The phrase “instead,” meanwhile, is simply shorthand for “and stop the action.” “Say X instead,” means the same thing as “Say X; stop the action,” or even “Say X; rule fails.” When Inform 7 encounters any if these phrases, it ends the rule, and the rulebook, in a failure outcome, regardless of the default outcome of the rulebook. This means we can write something like Before doing something: say "You wouldn't even dream of doing that!" instead. and it will function similarly to an “instead of” rule. Conversely, if we write Instead of doing something: say "Okay, well..."; continue the action. the action will, as stated, continue to the next rule.

To conclude, writing “Instead of X: Do X instead,” is redundant, since any “instead of” rule will stop the action by default. Nevertheless, Emily Short might have gotten in the habit of writing this way to confirm that every rule has a defined outcome and works as she intends it to, instead of defaulting to the rulebook’s definition.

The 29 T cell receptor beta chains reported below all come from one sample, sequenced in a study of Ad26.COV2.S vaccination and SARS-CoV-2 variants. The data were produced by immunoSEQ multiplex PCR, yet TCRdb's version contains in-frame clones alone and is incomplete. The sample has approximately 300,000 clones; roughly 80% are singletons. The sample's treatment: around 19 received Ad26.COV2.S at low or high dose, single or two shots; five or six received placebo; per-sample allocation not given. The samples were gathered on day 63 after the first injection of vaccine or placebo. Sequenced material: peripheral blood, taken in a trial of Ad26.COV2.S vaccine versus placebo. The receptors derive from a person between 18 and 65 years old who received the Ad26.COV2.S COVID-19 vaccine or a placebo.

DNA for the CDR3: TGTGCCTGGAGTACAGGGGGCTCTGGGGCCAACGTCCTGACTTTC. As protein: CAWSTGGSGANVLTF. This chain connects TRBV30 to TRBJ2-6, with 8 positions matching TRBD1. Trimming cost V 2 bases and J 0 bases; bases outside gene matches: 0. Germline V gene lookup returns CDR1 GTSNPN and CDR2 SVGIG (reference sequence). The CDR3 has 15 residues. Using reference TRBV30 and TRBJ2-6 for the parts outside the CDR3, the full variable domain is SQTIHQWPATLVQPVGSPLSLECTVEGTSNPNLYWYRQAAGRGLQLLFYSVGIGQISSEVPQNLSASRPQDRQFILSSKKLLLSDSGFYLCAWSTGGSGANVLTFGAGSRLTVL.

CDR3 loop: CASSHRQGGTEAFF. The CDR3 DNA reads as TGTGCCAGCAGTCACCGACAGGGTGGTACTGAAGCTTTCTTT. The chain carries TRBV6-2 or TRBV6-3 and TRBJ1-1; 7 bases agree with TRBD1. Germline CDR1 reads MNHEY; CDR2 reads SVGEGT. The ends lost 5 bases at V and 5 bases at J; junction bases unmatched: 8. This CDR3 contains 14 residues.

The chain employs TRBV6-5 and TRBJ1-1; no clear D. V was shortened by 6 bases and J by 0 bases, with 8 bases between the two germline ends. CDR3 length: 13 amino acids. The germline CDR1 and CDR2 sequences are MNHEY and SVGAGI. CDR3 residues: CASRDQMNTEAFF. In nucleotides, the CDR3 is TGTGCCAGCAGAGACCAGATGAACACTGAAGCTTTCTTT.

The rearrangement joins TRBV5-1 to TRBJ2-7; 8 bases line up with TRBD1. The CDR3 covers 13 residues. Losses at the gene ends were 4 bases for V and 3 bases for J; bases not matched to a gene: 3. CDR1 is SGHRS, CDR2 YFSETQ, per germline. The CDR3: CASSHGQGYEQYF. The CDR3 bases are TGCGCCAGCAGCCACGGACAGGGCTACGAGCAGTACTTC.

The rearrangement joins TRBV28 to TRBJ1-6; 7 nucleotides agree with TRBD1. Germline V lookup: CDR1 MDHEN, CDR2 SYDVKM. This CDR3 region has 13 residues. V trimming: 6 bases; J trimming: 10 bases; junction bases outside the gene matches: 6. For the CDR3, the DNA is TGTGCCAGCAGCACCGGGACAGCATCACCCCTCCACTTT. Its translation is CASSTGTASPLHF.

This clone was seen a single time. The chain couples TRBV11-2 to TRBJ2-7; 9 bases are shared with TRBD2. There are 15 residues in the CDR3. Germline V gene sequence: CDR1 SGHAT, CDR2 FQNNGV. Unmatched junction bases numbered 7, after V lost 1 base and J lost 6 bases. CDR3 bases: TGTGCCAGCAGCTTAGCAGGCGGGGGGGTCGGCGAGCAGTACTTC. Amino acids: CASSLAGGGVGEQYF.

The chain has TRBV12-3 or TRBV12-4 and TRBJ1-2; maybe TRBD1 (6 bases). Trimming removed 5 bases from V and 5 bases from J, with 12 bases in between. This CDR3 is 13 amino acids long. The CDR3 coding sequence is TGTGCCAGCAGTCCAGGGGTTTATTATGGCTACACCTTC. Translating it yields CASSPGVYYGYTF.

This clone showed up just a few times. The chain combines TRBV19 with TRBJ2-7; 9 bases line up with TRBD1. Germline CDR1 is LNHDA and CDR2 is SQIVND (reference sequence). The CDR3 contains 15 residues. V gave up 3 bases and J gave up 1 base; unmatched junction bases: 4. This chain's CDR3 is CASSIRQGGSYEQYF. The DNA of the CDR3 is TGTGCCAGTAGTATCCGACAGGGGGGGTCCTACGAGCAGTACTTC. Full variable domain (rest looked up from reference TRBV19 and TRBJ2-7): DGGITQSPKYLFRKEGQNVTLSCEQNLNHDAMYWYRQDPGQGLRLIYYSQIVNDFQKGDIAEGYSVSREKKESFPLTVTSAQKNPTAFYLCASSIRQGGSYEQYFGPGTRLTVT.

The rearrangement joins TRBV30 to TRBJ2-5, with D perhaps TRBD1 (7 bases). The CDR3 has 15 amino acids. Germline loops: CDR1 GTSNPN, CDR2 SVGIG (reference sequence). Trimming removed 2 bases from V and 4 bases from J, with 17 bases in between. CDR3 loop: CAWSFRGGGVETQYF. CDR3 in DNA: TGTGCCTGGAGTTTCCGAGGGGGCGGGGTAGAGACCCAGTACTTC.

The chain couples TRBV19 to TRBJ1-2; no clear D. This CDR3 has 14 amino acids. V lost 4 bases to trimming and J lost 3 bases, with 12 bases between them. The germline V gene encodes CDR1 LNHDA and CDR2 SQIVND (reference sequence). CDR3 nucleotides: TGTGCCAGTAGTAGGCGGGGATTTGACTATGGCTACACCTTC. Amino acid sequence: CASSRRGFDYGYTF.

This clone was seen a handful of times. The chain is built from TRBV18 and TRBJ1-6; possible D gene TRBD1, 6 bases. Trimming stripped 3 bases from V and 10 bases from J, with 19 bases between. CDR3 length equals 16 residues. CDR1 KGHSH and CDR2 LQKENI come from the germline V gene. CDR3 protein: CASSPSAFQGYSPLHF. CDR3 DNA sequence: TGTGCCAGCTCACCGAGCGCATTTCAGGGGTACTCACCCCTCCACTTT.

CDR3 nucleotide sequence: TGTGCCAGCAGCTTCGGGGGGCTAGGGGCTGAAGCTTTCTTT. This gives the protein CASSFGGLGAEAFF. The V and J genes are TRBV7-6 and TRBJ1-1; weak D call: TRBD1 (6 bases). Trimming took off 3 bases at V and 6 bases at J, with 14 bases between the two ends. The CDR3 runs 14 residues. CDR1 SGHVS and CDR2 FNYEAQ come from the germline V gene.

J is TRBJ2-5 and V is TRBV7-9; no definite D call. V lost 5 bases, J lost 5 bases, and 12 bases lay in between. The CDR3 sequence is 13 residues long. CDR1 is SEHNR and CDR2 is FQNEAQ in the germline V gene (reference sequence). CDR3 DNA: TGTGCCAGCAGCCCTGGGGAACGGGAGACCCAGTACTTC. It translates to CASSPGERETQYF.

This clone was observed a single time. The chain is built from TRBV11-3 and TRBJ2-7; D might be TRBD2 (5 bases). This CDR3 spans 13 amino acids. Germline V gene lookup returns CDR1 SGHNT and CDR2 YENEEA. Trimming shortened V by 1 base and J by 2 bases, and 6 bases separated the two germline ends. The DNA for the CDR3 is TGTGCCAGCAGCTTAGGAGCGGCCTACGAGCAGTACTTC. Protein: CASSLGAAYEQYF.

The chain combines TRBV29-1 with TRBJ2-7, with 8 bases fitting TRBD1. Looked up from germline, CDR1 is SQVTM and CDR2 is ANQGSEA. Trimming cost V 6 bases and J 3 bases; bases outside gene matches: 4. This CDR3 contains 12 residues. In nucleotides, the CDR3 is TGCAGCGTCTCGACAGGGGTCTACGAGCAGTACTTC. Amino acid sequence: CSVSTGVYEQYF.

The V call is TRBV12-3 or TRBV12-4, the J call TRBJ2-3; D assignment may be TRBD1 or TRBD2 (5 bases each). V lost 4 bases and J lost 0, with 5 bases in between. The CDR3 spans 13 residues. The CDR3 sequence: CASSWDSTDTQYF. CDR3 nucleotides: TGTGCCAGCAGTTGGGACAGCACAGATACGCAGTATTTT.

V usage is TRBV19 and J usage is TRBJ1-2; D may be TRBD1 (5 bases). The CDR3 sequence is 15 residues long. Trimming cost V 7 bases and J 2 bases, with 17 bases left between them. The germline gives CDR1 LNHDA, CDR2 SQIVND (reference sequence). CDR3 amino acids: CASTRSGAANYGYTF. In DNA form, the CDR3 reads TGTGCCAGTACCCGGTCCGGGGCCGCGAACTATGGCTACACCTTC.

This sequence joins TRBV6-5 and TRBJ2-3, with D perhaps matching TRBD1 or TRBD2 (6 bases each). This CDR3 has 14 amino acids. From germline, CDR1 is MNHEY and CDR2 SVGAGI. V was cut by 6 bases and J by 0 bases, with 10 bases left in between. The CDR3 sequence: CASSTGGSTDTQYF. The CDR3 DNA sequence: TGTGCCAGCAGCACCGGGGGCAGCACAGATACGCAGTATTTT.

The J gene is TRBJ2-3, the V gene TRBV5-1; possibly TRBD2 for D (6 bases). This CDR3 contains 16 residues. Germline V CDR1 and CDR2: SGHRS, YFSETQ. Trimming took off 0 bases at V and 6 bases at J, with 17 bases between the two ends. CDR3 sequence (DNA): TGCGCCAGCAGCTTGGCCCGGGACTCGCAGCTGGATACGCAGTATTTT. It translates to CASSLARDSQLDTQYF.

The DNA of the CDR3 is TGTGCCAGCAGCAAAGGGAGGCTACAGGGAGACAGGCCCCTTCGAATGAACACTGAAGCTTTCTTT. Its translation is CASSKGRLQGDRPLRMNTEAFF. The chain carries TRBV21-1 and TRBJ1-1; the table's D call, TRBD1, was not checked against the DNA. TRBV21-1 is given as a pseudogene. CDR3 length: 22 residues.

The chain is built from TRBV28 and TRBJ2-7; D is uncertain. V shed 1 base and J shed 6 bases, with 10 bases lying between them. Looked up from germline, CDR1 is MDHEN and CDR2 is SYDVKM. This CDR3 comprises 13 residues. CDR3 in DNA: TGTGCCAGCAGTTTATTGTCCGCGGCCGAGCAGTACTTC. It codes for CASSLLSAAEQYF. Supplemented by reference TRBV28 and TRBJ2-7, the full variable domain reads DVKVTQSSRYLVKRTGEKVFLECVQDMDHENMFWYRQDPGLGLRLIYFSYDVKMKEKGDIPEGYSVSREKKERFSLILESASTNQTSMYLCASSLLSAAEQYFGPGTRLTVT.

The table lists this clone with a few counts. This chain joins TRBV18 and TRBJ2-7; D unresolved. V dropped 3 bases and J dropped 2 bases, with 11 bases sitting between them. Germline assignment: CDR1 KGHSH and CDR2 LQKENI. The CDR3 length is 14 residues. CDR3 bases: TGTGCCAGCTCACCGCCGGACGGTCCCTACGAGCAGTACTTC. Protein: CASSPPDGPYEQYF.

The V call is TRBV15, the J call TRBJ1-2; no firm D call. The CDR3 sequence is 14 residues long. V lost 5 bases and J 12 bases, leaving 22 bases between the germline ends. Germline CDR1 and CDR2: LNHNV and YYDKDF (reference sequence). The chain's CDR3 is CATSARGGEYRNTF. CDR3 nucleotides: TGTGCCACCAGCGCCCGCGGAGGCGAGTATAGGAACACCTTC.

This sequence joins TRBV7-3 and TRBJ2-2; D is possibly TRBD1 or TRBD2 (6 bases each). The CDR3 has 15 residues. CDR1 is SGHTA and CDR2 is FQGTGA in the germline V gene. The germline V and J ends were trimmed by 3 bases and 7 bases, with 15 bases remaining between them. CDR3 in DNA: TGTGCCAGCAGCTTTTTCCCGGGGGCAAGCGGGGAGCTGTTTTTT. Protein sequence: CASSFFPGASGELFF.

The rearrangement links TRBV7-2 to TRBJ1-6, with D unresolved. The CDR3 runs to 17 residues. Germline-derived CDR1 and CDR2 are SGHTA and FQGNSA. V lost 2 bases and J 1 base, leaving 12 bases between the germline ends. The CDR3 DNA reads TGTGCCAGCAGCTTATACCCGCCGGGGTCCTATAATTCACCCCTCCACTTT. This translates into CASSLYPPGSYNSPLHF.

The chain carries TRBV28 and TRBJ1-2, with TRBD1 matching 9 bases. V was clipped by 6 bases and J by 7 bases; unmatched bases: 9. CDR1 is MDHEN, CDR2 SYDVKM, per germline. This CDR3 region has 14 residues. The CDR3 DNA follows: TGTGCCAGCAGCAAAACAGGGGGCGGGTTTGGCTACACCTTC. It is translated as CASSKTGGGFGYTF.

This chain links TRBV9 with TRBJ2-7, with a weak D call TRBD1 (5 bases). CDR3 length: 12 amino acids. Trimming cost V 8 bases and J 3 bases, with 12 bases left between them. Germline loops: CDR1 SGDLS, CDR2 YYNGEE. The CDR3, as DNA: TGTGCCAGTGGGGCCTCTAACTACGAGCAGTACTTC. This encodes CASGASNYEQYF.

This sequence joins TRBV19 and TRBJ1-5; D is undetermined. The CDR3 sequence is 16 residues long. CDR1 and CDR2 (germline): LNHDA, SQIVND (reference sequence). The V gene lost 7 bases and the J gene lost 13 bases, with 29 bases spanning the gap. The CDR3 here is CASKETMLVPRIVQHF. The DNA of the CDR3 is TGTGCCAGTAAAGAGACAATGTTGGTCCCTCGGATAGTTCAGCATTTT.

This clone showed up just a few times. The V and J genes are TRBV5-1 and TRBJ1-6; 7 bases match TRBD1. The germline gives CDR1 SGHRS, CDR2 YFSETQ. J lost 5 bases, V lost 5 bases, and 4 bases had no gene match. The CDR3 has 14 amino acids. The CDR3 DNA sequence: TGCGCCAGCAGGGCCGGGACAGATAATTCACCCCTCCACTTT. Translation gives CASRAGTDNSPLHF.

Are you sure? Referring to a “male person” or a “fixed in place thing” works as far as I know.

Actually, CKY, I am not sure, thank you for pointing that out. So far I have written only one game–I posted a question about a new game(which you responded to) and was looking over this board and thought I could help. Maybe I should leave that to the experts…

No worries. There’s no shame in being mistaken, and getting corrected is the best way to learn.